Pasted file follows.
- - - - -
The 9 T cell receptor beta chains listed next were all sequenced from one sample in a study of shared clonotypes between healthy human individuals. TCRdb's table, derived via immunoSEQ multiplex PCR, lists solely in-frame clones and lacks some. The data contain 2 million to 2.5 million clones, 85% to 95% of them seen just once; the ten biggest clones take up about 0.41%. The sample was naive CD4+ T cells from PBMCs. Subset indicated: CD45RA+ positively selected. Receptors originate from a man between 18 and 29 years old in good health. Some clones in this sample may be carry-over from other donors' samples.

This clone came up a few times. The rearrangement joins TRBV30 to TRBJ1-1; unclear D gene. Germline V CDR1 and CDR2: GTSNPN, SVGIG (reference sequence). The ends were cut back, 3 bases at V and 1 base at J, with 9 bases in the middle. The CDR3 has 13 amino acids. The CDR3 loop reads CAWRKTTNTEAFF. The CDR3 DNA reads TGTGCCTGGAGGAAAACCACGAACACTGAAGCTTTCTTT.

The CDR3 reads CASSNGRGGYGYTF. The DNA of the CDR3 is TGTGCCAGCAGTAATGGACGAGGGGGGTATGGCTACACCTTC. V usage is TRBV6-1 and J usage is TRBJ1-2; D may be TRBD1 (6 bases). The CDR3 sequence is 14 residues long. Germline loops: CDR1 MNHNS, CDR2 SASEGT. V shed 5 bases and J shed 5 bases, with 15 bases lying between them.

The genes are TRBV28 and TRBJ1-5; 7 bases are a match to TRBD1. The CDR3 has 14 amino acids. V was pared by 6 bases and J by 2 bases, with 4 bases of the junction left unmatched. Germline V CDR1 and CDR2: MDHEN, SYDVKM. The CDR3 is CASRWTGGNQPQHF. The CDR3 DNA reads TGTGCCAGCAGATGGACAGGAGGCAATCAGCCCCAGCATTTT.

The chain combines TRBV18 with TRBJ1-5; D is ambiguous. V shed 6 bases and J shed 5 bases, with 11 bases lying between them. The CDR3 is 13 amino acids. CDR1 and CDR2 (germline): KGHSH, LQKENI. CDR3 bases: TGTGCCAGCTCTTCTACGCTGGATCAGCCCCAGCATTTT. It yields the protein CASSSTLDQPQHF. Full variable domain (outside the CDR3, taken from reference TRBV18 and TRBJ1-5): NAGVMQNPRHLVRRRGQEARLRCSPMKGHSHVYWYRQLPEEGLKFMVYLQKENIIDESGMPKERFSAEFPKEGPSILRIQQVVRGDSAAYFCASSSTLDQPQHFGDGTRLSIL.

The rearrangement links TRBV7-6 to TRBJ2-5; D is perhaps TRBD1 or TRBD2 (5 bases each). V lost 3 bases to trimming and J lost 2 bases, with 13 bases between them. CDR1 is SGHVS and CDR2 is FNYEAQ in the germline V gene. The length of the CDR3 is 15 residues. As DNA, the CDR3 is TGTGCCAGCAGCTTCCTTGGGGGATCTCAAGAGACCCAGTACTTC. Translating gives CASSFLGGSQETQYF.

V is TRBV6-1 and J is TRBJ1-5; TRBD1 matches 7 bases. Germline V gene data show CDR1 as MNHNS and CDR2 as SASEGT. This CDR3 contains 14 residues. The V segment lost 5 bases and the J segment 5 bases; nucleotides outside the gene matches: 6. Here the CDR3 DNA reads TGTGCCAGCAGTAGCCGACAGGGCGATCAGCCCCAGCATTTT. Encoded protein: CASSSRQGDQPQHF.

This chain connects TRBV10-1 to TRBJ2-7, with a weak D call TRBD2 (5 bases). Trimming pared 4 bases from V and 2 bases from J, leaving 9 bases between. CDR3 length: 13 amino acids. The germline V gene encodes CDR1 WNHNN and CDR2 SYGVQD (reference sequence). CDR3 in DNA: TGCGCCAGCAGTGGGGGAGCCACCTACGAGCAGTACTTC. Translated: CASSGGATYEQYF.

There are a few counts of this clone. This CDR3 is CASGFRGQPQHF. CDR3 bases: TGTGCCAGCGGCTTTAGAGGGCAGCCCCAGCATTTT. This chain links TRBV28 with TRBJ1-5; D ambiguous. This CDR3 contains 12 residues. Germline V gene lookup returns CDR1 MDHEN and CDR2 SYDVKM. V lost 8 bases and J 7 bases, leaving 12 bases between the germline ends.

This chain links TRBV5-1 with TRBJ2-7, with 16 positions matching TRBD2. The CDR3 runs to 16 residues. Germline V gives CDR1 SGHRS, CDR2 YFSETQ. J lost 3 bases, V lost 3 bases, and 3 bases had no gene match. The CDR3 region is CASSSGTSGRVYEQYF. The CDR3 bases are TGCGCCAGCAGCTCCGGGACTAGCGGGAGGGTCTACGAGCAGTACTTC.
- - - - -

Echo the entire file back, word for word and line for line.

The 9 T cell receptor beta chains listed next were all sequenced from one sample in a study of shared clonotypes between healthy human individuals. TCRdb's table, derived via immunoSEQ multiplex PCR, lists solely in-frame clones and lacks some. The data contain 2 million to 2.5 million clones, 85% to 95% of them seen just once; the ten biggest clones take up about 0.41%. The sample was naive CD4+ T cells from PBMCs. Subset indicated: CD45RA+ positively selected. Receptors originate from a man between 18 and 29 years old in good health. Some clones in this sample may be carry-over from other donors' samples.

This clone came up a few times. The rearrangement joins TRBV30 to TRBJ1-1; unclear D gene. Germline V CDR1 and CDR2: GTSNPN, SVGIG (reference sequence). The ends were cut back, 3 bases at V and 1 base at J, with 9 bases in the middle. The CDR3 has 13 amino acids. The CDR3 loop reads CAWRKTTNTEAFF. The CDR3 DNA reads TGTGCCTGGAGGAAAACCACGAACACTGAAGCTTTCTTT.

The CDR3 reads CASSNGRGGYGYTF. The DNA of the CDR3 is TGTGCCAGCAGTAATGGACGAGGGGGGTATGGCTACACCTTC. V usage is TRBV6-1 and J usage is TRBJ1-2; D may be TRBD1 (6 bases). The CDR3 sequence is 14 residues long. Germline loops: CDR1 MNHNS, CDR2 SASEGT. V shed 5 bases and J shed 5 bases, with 15 bases lying between them.

The genes are TRBV28 and TRBJ1-5; 7 bases are a match to TRBD1. The CDR3 has 14 amino acids. V was pared by 6 bases and J by 2 bases, with 4 bases of the junction left unmatched. Germline V CDR1 and CDR2: MDHEN, SYDVKM. The CDR3 is CASRWTGGNQPQHF. The CDR3 DNA reads TGTGCCAGCAGATGGACAGGAGGCAATCAGCCCCAGCATTTT.

The chain combines TRBV18 with TRBJ1-5; D is ambiguous. V shed 6 bases and J shed 5 bases, with 11 bases lying between them. The CDR3 is 13 amino acids. CDR1 and CDR2 (germline): KGHSH, LQKENI. CDR3 bases: TGTGCCAGCTCTTCTACGCTGGATCAGCCCCAGCATTTT. It yields the protein CASSSTLDQPQHF. Full variable domain (outside the CDR3, taken from reference TRBV18 and TRBJ1-5): NAGVMQNPRHLVRRRGQEARLRCSPMKGHSHVYWYRQLPEEGLKFMVYLQKENIIDESGMPKERFSAEFPKEGPSILRIQQVVRGDSAAYFCASSSTLDQPQHFGDGTRLSIL.

The rearrangement links TRBV7-6 to TRBJ2-5; D is perhaps TRBD1 or TRBD2 (5 bases each). V lost 3 bases to trimming and J lost 2 bases, with 13 bases between them. CDR1 is SGHVS and CDR2 is FNYEAQ in the germline V gene. The length of the CDR3 is 15 residues. As DNA, the CDR3 is TGTGCCAGCAGCTTCCTTGGGGGATCTCAAGAGACCCAGTACTTC. Translating gives CASSFLGGSQETQYF.

V is TRBV6-1 and J is TRBJ1-5; TRBD1 matches 7 bases. Germline V gene data show CDR1 as MNHNS and CDR2 as SASEGT. This CDR3 contains 14 residues. The V segment lost 5 bases and the J segment 5 bases; nucleotides outside the gene matches: 6. Here the CDR3 DNA reads TGTGCCAGCAGTAGCCGACAGGGCGATCAGCCCCAGCATTTT. Encoded protein: CASSSRQGDQPQHF.

This chain connects TRBV10-1 to TRBJ2-7, with a weak D call TRBD2 (5 bases). Trimming pared 4 bases from V and 2 bases from J, leaving 9 bases between. CDR3 length: 13 amino acids. The germline V gene encodes CDR1 WNHNN and CDR2 SYGVQD (reference sequence). CDR3 in DNA: TGCGCCAGCAGTGGGGGAGCCACCTACGAGCAGTACTTC. Translated: CASSGGATYEQYF.

There are a few counts of this clone. This CDR3 is CASGFRGQPQHF. CDR3 bases: TGTGCCAGCGGCTTTAGAGGGCAGCCCCAGCATTTT. This chain links TRBV28 with TRBJ1-5; D ambiguous. This CDR3 contains 12 residues. Germline V gene lookup returns CDR1 MDHEN and CDR2 SYDVKM. V lost 8 bases and J 7 bases, leaving 12 bases between the germline ends.

This chain links TRBV5-1 with TRBJ2-7, with 16 positions matching TRBD2. The CDR3 runs to 16 residues. Germline V gives CDR1 SGHRS, CDR2 YFSETQ. J lost 3 bases, V lost 3 bases, and 3 bases had no gene match. The CDR3 region is CASSSGTSGRVYEQYF. The CDR3 bases are TGCGCCAGCAGCTCCGGGACTAGCGGGAGGGTCTACGAGCAGTACTTC.